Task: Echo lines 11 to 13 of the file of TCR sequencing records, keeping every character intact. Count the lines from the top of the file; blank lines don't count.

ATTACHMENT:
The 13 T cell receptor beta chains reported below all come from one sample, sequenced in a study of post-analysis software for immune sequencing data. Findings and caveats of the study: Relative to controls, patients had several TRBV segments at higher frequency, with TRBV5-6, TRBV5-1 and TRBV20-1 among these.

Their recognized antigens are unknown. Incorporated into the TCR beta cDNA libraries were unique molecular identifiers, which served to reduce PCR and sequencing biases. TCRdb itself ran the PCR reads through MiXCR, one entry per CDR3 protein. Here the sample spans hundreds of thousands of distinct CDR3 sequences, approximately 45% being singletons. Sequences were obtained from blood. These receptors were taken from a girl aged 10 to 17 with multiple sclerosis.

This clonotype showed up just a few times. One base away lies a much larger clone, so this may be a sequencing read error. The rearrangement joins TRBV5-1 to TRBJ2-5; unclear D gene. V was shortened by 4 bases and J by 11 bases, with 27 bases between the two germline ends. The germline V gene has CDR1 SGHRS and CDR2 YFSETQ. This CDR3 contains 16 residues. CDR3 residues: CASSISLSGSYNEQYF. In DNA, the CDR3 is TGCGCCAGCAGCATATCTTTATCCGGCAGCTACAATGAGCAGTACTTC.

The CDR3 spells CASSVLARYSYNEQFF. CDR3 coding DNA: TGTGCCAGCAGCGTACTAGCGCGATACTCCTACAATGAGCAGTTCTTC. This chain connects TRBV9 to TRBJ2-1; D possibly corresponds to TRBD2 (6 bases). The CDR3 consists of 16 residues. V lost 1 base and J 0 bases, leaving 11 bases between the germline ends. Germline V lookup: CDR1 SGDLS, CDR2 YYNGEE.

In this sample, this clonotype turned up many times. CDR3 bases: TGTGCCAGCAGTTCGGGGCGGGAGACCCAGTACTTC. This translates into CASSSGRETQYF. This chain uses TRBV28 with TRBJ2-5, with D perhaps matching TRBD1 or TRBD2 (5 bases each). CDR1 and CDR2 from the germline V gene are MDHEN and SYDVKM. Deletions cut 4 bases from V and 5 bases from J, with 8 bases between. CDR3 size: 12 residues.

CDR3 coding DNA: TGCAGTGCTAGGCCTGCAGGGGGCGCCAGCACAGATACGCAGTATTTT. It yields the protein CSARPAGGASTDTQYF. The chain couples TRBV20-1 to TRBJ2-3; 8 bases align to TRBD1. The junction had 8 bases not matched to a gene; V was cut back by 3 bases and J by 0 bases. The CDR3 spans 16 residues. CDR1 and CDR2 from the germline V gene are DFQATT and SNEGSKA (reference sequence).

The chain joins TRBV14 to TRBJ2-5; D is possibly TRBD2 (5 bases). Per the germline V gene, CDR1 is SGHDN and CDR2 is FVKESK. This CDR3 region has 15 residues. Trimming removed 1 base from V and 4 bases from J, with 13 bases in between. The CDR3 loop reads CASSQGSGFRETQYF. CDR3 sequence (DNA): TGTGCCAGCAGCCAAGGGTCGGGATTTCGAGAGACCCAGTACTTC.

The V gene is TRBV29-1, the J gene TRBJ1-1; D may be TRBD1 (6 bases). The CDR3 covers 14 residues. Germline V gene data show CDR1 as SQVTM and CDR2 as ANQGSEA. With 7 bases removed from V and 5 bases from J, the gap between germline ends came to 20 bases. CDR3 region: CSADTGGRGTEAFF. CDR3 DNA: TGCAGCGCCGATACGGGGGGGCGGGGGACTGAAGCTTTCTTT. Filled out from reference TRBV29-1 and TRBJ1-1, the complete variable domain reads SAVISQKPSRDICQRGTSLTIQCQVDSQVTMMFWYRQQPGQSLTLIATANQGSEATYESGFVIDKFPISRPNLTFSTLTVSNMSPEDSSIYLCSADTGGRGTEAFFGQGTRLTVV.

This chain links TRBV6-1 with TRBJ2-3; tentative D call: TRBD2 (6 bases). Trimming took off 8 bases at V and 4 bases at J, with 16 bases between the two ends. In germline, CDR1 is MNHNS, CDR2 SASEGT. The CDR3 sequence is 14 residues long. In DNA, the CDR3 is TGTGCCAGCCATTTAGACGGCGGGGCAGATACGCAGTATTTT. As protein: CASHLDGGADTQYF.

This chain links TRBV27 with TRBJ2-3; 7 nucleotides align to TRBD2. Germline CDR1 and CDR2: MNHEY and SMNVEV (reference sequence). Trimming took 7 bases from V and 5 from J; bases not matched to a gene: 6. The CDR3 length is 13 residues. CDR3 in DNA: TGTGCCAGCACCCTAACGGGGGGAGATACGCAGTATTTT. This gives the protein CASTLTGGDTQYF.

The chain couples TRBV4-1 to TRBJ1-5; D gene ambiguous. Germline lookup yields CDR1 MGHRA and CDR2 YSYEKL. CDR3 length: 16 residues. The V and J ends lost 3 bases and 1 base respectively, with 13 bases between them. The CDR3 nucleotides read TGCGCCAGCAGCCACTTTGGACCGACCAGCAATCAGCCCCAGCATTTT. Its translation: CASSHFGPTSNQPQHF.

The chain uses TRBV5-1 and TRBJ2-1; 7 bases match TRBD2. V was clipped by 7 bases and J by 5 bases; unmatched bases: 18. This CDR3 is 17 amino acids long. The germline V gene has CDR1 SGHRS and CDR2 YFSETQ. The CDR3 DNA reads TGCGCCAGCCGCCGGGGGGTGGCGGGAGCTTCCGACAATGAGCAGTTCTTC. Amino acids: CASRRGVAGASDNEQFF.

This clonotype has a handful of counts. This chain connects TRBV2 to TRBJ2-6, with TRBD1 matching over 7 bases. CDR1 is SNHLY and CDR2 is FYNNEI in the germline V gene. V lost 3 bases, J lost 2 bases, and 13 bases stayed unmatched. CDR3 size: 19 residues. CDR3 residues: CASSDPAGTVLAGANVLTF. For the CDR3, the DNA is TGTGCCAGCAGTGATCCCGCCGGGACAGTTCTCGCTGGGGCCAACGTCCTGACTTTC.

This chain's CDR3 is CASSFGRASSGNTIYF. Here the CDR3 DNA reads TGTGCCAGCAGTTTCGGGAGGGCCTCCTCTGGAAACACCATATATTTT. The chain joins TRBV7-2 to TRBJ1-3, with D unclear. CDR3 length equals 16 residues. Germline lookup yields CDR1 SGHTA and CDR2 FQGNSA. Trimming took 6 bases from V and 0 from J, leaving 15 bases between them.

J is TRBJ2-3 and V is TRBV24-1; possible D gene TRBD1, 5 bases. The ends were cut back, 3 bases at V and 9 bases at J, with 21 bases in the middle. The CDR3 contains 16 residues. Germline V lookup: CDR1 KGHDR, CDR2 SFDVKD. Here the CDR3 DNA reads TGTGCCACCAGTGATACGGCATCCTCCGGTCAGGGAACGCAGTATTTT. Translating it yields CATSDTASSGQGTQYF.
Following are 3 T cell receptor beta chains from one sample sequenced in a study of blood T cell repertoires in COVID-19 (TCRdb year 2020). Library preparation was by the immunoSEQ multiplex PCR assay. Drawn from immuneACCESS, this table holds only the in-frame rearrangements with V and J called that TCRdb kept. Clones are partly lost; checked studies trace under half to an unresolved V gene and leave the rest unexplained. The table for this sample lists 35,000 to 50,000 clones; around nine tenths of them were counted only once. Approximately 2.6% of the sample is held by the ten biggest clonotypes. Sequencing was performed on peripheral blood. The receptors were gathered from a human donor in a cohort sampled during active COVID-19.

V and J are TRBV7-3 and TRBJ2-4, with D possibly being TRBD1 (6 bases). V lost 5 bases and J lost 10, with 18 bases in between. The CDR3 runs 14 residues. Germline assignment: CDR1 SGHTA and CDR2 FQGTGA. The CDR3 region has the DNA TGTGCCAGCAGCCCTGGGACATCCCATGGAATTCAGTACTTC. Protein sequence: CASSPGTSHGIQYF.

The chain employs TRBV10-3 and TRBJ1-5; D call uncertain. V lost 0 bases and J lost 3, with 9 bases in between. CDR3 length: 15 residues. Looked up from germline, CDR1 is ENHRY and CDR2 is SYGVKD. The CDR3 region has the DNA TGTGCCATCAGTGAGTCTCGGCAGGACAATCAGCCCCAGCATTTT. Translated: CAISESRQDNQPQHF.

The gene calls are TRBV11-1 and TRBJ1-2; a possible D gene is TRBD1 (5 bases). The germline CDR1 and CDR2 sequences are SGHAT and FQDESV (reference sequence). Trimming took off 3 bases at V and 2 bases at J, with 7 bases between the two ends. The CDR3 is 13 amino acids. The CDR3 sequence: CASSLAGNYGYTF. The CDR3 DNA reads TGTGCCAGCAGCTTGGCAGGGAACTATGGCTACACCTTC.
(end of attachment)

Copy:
The chain couples TRBV4-1 to TRBJ1-5; D gene ambiguous. Germline lookup yields CDR1 MGHRA and CDR2 YSYEKL. CDR3 length: 16 residues. The V and J ends lost 3 bases and 1 base respectively, with 13 bases between them. The CDR3 nucleotides read TGCGCCAGCAGCCACTTTGGACCGACCAGCAATCAGCCCCAGCATTTT. Its translation: CASSHFGPTSNQPQHF.

The chain uses TRBV5-1 and TRBJ2-1; 7 bases match TRBD2. V was clipped by 7 bases and J by 5 bases; unmatched bases: 18. This CDR3 is 17 amino acids long. The germline V gene has CDR1 SGHRS and CDR2 YFSETQ. The CDR3 DNA reads TGCGCCAGCCGCCGGGGGGTGGCGGGAGCTTCCGACAATGAGCAGTTCTTC. Amino acids: CASRRGVAGASDNEQFF.

This clonotype has a handful of counts. This chain connects TRBV2 to TRBJ2-6, with TRBD1 matching over 7 bases. CDR1 is SNHLY and CDR2 is FYNNEI in the germline V gene. V lost 3 bases, J lost 2 bases, and 13 bases stayed unmatched. CDR3 size: 19 residues. CDR3 residues: CASSDPAGTVLAGANVLTF. For the CDR3, the DNA is TGTGCCAGCAGTGATCCCGCCGGGACAGTTCTCGCTGGGGCCAACGTCCTGACTTTC.